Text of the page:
Zapatero, Blair to meet for talks on Gibraltar
15 October 2004
BUDAPEST – Spanish prime minister José Luis Rodríguez Zapatero and British premier Tony Blair are to meet for talks on the future of Gibraltar, it was announced Friday.
The two leaders agreed to meet “in the next few months” while holding talks in Hungary.
Zapatero claimed he brought up the subject of the Rock during a conversation with Blair at a summit of social-democratic leaders in Hungary.
He refused to disclose details of what will be discussed at the talks, but did concede that “the thoughts of the people of Gibraltar will be an element which needs to be present” during the talks.
But Zapatero added that “what is relevant is what stance each government takes on the future of Gibraltar”.
The residents of the Rock have consistently voted against conceding sovereignty to Spain.
Madrid expressed its anger to London in August when the Princess Royal, Princess Anne flew to the colony to celebrate its 300th anniversary.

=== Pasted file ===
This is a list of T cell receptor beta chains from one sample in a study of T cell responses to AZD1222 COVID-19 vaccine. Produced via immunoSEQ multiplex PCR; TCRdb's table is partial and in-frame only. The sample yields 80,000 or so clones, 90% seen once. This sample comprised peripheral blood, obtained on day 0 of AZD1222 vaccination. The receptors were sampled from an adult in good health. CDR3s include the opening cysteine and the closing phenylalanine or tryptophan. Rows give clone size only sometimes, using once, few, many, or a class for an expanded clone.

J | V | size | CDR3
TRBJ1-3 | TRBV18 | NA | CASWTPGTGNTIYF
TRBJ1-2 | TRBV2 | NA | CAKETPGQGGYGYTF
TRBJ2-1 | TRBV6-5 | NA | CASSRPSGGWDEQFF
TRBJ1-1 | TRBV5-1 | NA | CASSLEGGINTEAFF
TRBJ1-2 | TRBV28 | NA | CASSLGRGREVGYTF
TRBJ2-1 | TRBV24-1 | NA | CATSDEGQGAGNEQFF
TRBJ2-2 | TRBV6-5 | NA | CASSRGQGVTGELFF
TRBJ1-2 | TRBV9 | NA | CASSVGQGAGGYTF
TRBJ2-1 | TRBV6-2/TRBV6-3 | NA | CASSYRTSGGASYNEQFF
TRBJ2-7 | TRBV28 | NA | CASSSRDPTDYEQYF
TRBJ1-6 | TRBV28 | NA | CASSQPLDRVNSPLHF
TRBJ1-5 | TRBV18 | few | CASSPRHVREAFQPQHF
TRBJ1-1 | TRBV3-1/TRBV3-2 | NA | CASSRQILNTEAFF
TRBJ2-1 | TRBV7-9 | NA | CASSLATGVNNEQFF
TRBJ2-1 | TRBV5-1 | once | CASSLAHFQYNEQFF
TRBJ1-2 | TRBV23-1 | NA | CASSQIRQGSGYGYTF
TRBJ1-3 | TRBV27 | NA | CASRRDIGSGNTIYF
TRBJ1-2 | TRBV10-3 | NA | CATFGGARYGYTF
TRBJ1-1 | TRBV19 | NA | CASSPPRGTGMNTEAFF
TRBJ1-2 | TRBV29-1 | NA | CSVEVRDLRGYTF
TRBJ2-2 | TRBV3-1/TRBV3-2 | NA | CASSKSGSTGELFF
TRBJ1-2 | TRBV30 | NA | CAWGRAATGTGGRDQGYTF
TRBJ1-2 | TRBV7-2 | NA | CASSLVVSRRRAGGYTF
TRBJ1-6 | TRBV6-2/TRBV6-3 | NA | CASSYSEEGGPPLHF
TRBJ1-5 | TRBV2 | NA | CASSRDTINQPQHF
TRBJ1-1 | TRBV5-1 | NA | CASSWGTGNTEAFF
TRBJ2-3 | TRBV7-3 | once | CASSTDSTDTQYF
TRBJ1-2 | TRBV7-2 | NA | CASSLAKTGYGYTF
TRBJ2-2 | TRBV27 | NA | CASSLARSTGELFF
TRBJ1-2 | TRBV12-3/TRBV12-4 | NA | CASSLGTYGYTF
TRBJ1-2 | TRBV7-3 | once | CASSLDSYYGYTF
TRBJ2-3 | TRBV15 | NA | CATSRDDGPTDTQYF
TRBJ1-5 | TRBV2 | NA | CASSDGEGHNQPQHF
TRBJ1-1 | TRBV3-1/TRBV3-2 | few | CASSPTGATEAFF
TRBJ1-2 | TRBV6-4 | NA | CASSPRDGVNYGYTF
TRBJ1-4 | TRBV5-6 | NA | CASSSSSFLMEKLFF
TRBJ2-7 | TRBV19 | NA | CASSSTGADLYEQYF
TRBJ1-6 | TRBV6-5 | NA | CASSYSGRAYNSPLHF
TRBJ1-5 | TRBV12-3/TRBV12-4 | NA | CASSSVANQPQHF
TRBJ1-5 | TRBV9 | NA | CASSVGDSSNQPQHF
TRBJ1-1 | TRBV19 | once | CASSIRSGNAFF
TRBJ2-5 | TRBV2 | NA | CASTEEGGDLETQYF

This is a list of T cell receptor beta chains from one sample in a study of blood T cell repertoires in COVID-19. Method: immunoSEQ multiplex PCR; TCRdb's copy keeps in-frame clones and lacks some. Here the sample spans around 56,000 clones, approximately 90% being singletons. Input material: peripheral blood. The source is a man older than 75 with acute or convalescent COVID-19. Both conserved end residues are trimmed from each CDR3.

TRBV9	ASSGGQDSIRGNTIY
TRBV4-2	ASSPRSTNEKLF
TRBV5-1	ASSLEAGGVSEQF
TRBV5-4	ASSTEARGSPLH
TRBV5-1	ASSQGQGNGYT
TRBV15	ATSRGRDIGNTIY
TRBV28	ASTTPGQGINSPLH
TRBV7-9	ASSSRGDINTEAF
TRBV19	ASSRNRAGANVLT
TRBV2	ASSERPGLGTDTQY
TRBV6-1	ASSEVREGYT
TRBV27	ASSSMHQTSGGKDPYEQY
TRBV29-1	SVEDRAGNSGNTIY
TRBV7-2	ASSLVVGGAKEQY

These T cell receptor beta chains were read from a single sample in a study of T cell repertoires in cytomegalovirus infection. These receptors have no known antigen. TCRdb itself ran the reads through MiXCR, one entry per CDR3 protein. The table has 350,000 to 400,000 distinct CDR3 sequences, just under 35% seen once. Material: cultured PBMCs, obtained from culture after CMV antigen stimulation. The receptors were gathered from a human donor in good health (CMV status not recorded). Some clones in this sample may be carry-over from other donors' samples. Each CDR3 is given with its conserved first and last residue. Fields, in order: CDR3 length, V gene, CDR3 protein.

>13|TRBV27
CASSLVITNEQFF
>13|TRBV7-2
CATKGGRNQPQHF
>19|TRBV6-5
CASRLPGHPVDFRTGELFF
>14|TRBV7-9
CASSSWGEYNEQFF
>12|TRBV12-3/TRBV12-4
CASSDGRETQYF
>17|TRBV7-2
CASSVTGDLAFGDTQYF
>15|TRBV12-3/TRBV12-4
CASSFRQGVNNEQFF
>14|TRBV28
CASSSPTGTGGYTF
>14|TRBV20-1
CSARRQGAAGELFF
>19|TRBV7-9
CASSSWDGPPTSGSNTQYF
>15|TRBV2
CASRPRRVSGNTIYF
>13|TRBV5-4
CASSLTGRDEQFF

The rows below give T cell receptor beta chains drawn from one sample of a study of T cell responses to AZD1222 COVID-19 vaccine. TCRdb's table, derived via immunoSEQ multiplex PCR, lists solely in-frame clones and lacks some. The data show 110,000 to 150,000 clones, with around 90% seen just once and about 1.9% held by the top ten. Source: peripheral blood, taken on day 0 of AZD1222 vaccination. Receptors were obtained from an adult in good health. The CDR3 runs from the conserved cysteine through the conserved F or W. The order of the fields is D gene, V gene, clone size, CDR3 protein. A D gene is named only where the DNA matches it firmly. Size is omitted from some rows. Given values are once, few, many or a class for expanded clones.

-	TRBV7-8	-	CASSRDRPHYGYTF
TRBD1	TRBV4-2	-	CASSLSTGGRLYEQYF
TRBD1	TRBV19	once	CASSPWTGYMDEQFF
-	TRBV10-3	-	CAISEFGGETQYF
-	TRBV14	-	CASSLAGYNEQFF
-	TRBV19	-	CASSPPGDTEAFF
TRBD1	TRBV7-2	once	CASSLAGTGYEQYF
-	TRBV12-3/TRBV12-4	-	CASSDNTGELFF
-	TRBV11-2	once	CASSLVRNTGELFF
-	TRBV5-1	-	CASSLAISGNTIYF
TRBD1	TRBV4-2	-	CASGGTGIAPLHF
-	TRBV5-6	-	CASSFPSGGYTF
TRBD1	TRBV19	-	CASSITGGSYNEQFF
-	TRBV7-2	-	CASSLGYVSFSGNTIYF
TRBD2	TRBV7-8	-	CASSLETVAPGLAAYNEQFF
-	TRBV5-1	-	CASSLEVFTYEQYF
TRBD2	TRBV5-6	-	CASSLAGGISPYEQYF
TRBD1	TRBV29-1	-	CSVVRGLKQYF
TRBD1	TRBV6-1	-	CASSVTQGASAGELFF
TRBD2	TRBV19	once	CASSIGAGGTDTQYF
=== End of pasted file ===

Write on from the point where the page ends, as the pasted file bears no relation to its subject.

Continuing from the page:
Foreign ministers from both countries are to meet 27 October for talks which will include Gibraltar.
Meanwhile, earlier, Zapatero told Blair that the war in Iraq had been a “massive mistake”, political sources said Friday.
Talk at the summit late Thursday turned to Iraq when Blair sought to justify the war to oust former Iraqi dictator Saddam Hussein, in which he has been Washington’s main ally.
“Zapatero reiterated that the war in Iraq had been a massive mistake, as evidenced by what is happening there at the moment,” a source said.
Several leaders, among them Chile’s President Ricardo Lagos and Canadian Prime Minister Paul Martin supported Zapatero’s position, another source said.
Only the host of summit, Hungarian Prime Minister Ferenc Gyurcsany, appeared to side with Blair, who has called for “realism” in dealing with the Iraqi situation.
Hungarian news agency MTI reported Blair as telling a press conference Friday that independent of the position of each country before the war, every government must now focus its efforts on the future of Iraq.
Eleven centre-left leaders from around the world are attending the sixth annual summit on progressive governance which began Thursday evening at Lake Balaton in western Hungary and ends later Friday.
[Copyright EFE with Expatica]
Subject: Spanish news